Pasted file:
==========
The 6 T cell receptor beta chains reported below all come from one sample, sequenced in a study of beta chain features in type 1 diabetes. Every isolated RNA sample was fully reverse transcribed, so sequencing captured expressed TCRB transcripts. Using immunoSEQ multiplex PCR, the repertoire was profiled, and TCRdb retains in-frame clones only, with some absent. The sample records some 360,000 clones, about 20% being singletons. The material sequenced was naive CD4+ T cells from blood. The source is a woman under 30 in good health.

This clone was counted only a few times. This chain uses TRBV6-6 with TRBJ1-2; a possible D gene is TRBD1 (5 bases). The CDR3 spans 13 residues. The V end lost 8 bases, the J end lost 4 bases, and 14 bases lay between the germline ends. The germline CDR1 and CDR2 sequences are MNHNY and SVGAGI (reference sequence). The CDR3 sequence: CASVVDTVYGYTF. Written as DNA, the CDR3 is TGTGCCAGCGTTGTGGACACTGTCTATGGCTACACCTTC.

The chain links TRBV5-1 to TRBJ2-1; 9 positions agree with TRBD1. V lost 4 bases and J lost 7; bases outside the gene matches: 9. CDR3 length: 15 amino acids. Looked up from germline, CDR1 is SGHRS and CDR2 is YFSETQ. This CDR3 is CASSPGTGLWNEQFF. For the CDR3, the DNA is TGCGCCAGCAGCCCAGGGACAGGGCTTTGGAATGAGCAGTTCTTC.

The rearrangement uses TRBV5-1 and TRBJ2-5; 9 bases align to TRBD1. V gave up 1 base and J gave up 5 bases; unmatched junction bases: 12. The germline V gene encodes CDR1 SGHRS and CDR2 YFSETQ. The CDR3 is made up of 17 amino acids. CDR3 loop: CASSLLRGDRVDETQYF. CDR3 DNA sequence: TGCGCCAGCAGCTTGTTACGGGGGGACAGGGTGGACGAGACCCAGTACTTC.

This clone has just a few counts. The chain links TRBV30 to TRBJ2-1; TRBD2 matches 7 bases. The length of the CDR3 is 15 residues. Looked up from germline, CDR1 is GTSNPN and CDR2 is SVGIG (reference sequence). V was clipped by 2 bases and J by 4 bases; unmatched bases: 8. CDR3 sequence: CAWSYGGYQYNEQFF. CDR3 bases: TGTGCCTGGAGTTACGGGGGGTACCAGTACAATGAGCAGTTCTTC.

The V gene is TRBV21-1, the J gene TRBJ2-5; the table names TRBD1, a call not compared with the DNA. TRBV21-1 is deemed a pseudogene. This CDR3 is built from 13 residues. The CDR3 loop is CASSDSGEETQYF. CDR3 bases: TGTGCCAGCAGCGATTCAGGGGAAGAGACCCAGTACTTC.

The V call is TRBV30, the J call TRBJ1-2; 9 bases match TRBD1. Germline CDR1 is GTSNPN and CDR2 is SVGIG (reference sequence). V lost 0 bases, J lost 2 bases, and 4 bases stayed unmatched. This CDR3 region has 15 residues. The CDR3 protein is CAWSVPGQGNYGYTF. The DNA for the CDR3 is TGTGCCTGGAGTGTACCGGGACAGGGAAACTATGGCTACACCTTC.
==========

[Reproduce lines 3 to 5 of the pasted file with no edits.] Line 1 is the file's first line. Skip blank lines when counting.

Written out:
The chain links TRBV5-1 to TRBJ2-1; 9 positions agree with TRBD1. V lost 4 bases and J lost 7; bases outside the gene matches: 9. CDR3 length: 15 amino acids. Looked up from germline, CDR1 is SGHRS and CDR2 is YFSETQ. This CDR3 is CASSPGTGLWNEQFF. For the CDR3, the DNA is TGCGCCAGCAGCCCAGGGACAGGGCTTTGGAATGAGCAGTTCTTC.

The rearrangement uses TRBV5-1 and TRBJ2-5; 9 bases align to TRBD1. V gave up 1 base and J gave up 5 bases; unmatched junction bases: 12. The germline V gene encodes CDR1 SGHRS and CDR2 YFSETQ. The CDR3 is made up of 17 amino acids. CDR3 loop: CASSLLRGDRVDETQYF. CDR3 DNA sequence: TGCGCCAGCAGCTTGTTACGGGGGGACAGGGTGGACGAGACCCAGTACTTC.

This clone has just a few counts. The chain links TRBV30 to TRBJ2-1; TRBD2 matches 7 bases. The length of the CDR3 is 15 residues. Looked up from germline, CDR1 is GTSNPN and CDR2 is SVGIG (reference sequence). V was clipped by 2 bases and J by 4 bases; unmatched bases: 8. CDR3 sequence: CAWSYGGYQYNEQFF. CDR3 bases: TGTGCCTGGAGTTACGGGGGGTACCAGTACAATGAGCAGTTCTTC.